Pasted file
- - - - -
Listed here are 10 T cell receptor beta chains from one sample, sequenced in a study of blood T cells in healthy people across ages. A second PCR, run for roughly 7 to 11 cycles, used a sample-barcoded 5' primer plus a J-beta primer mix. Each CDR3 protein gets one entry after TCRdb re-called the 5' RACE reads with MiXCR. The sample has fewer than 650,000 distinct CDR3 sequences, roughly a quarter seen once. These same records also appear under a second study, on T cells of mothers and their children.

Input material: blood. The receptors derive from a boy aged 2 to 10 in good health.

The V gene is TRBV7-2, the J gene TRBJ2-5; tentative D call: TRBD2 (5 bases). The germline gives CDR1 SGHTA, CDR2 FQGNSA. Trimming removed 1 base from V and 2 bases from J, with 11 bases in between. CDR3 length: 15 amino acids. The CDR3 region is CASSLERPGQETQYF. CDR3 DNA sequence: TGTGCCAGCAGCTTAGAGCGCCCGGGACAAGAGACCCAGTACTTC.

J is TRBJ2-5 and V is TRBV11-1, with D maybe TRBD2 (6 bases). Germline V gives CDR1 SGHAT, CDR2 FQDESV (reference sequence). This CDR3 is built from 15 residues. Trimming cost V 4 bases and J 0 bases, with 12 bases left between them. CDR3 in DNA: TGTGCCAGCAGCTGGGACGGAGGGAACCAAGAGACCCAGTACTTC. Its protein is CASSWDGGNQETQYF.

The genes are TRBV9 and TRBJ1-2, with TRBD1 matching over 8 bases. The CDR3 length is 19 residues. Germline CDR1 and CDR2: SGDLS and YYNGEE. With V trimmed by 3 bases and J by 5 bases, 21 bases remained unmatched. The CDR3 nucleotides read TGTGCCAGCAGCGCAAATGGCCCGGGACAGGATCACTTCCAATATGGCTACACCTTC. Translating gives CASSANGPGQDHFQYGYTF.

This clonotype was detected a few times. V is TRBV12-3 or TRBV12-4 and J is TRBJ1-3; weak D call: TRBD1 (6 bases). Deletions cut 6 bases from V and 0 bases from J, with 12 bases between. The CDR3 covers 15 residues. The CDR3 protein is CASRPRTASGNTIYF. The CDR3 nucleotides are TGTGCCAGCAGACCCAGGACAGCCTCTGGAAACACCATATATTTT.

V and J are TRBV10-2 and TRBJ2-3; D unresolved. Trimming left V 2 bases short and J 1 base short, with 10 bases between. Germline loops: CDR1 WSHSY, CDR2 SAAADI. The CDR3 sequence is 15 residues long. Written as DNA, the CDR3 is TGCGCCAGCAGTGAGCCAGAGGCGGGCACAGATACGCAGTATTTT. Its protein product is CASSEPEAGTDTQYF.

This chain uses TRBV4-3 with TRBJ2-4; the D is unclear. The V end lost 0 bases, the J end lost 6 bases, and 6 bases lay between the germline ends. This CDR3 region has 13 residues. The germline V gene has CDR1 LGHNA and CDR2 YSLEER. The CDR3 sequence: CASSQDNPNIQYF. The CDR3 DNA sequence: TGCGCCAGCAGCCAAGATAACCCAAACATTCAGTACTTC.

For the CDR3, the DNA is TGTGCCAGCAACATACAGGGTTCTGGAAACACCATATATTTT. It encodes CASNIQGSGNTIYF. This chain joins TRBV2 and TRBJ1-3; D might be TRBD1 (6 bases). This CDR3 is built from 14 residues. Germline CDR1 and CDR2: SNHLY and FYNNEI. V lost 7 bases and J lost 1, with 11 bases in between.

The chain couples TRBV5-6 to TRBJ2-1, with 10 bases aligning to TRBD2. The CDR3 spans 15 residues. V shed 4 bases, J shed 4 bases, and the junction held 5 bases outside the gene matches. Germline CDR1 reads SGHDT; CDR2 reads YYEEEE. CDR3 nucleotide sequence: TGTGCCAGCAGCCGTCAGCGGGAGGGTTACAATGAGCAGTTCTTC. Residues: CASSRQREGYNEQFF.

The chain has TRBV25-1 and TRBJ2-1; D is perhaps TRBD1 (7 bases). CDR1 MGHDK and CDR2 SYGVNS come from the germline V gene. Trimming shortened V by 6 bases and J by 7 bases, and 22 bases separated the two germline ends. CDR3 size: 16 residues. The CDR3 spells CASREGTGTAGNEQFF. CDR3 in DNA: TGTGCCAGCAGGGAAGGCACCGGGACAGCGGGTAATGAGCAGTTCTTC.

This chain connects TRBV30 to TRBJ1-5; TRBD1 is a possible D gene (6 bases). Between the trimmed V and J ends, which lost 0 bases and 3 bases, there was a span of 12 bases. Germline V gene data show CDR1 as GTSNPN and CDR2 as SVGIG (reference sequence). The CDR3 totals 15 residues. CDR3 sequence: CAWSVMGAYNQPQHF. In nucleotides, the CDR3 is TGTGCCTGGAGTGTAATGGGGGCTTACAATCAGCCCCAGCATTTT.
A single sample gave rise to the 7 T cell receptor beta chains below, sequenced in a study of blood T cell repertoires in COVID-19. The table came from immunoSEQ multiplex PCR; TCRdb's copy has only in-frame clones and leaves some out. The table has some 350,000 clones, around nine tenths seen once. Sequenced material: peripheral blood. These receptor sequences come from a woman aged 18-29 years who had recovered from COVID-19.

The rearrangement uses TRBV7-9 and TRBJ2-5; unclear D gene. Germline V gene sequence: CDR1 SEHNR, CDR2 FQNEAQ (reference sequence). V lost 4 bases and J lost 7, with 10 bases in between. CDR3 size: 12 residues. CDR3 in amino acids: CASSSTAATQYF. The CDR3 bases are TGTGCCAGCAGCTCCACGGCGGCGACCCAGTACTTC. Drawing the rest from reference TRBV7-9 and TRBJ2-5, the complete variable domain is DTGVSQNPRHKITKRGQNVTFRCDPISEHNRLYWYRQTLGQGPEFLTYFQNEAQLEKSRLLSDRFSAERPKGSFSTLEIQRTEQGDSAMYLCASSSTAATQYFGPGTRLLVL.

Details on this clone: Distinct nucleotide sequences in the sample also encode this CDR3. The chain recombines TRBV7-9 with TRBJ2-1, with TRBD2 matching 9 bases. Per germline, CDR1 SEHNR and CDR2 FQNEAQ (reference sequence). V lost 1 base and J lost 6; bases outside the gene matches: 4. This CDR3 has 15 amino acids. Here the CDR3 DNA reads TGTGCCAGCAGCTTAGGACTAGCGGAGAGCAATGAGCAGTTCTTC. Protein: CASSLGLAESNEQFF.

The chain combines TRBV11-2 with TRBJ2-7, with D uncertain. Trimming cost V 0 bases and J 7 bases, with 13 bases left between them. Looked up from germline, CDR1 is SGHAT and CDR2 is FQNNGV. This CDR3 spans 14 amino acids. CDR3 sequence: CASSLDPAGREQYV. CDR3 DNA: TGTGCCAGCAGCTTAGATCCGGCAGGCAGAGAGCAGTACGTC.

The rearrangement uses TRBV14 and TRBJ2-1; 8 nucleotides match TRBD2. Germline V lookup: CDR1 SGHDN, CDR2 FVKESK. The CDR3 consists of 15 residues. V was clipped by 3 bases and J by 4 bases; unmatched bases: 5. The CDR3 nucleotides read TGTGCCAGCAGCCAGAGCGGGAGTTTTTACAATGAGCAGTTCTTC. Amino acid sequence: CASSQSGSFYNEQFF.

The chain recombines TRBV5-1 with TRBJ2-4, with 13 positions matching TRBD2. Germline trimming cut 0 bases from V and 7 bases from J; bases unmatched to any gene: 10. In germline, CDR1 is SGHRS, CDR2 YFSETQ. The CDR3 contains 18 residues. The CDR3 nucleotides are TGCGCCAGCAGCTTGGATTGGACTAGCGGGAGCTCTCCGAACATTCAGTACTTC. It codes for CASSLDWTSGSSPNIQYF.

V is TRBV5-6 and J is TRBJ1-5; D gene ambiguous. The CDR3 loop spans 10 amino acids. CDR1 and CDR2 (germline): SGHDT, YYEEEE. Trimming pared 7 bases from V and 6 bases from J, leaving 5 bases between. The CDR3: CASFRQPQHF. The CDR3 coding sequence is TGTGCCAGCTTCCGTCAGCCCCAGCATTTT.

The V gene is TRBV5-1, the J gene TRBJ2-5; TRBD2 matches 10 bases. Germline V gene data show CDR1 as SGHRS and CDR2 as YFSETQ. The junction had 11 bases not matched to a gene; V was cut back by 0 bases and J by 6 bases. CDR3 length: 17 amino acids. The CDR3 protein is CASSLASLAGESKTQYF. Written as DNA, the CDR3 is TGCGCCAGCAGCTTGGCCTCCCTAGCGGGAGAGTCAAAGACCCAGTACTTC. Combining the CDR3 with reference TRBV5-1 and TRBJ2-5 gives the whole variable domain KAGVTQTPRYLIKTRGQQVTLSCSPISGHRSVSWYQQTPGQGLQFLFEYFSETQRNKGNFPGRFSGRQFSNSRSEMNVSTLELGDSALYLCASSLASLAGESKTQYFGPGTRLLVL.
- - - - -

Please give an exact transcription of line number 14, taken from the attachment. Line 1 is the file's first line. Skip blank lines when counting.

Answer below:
The rearrangement uses TRBV7-9 and TRBJ2-5; unclear D gene. Germline V gene sequence: CDR1 SEHNR, CDR2 FQNEAQ (reference sequence). V lost 4 bases and J lost 7, with 10 bases in between. CDR3 size: 12 residues. CDR3 in amino acids: CASSSTAATQYF. The CDR3 bases are TGTGCCAGCAGCTCCACGGCGGCGACCCAGTACTTC. Drawing the rest from reference TRBV7-9 and TRBJ2-5, the complete variable domain is DTGVSQNPRHKITKRGQNVTFRCDPISEHNRLYWYRQTLGQGPEFLTYFQNEAQLEKSRLLSDRFSAERPKGSFSTLEIQRTEQGDSAMYLCASSSTAATQYFGPGTRLLVL.